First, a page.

The new directive from Brazil’s securities watchdog, CVM, now requires specific changes to the cryptocurrency bill pending debate in Congress. The agency wants to fix a loophole in the current document in which some tokens will not be considered securities, including tokenized physical goods and carbon credits.
The Brazilian CVM is pushing for changes to the current account of cryptocurrencies
Brazil’s securities regulator, CVM, is pushing for changes to the cryptocurrency bill that would clarify how virtual assets will be treated in the country. The agency’s new directive has taken an active stance, unlike the previous administration, which had not made any proposals for the specific bill.
Specifically, the CVM is requesting a change to the text that would allow certain digital assets such as carbon credits, court orders, and claims to be structured on a blockchain, but not qualify as virtual assets under the current cryptocurrency account definition.
However, these new details have not been fixed and, according to the supporters of the law, it would not be possible to include this new correction. Deputy Expedito Netto, the drafter of the bill, told local media that he did not know these details, but that it was not possible to change the current text of the bill.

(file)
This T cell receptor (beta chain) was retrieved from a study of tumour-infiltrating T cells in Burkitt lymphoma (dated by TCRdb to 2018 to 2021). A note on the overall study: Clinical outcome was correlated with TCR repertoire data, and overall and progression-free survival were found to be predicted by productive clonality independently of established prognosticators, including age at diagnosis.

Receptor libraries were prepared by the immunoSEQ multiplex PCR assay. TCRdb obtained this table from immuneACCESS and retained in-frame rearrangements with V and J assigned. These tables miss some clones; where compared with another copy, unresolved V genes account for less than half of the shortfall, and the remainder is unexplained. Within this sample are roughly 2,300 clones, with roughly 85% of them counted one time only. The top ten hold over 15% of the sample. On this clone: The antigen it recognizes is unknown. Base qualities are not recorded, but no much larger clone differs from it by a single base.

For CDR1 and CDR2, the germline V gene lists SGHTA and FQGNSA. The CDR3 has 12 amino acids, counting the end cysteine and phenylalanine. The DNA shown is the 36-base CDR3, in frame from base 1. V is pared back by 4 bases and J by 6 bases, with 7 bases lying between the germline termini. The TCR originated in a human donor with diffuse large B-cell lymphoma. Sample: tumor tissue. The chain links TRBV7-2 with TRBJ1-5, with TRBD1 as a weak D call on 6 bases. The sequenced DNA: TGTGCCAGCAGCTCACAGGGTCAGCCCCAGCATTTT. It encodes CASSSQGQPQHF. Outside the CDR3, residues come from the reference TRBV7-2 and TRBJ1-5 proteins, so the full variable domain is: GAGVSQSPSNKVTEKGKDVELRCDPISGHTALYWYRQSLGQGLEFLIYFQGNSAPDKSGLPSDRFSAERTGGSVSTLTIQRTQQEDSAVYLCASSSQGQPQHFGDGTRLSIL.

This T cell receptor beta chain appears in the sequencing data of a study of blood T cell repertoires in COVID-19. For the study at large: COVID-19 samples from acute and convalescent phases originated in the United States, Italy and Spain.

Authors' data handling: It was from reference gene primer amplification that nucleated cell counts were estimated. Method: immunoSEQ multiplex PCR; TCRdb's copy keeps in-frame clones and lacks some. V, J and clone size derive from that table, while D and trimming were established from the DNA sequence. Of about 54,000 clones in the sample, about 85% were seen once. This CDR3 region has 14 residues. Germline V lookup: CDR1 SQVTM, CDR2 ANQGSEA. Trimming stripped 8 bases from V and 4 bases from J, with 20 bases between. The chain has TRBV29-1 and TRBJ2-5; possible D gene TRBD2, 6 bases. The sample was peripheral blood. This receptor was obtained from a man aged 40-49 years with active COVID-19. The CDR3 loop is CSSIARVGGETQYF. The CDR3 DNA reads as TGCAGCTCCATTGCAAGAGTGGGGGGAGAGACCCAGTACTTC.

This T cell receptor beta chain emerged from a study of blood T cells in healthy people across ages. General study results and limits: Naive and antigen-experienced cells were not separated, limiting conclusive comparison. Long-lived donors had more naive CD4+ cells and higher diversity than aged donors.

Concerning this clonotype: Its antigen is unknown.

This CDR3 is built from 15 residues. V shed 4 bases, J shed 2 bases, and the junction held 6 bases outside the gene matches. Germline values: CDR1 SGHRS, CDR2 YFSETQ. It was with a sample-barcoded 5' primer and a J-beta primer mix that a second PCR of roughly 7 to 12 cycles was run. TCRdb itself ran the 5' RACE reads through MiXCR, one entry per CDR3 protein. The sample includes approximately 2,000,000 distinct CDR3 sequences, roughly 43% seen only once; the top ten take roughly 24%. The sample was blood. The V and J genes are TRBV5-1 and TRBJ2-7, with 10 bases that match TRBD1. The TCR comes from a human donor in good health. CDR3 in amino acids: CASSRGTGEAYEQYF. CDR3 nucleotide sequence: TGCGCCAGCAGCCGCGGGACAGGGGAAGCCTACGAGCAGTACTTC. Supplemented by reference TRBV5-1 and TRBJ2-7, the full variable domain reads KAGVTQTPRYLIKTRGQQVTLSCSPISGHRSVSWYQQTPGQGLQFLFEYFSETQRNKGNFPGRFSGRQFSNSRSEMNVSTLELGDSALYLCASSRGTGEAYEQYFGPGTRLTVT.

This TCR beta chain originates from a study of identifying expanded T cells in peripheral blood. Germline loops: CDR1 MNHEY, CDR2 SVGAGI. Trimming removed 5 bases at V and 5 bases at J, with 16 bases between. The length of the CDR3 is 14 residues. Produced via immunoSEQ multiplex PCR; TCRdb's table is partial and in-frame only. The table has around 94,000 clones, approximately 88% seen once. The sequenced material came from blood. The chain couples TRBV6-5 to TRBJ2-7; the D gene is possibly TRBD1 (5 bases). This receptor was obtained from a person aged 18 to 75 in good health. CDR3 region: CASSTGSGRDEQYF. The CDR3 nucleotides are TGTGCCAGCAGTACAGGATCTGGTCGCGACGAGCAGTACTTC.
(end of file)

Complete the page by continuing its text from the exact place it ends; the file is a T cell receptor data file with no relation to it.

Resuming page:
Senator Carlos Portinho believes it would be better to start a new cryptocurrency bill from scratch. He stated:
The industry itself revised some concepts, so it preferred to sit down and start from scratch. We must practice participatory democracy. Plans like this need to be discussed in order to arrive at a more up-to-date text with greater legal certainty. If passed as it is today, it will please few.
These differences between the bill’s proponents and representatives of the Brazilian CVM may render the current cryptocurrency bill unsalvageable. However, there is a chance that the time and effort that lawmakers have invested in this bill will not go to waste.
That possibility looks at the current iteration of the bill being passed by Congress and the executive branch vetoing parts of it, changing and decreeing some of the criticized details.
The final debate on the cryptocurrency bill was scheduled to take place in August, but Congress is focused on the next general election in October. The last period in which this project can be debated before the election closes in September.
What do you think of the Brazilian CVM’s thoughts on the yet-to-be-passed cryptocurrency bill? Tell us in the comments section below.
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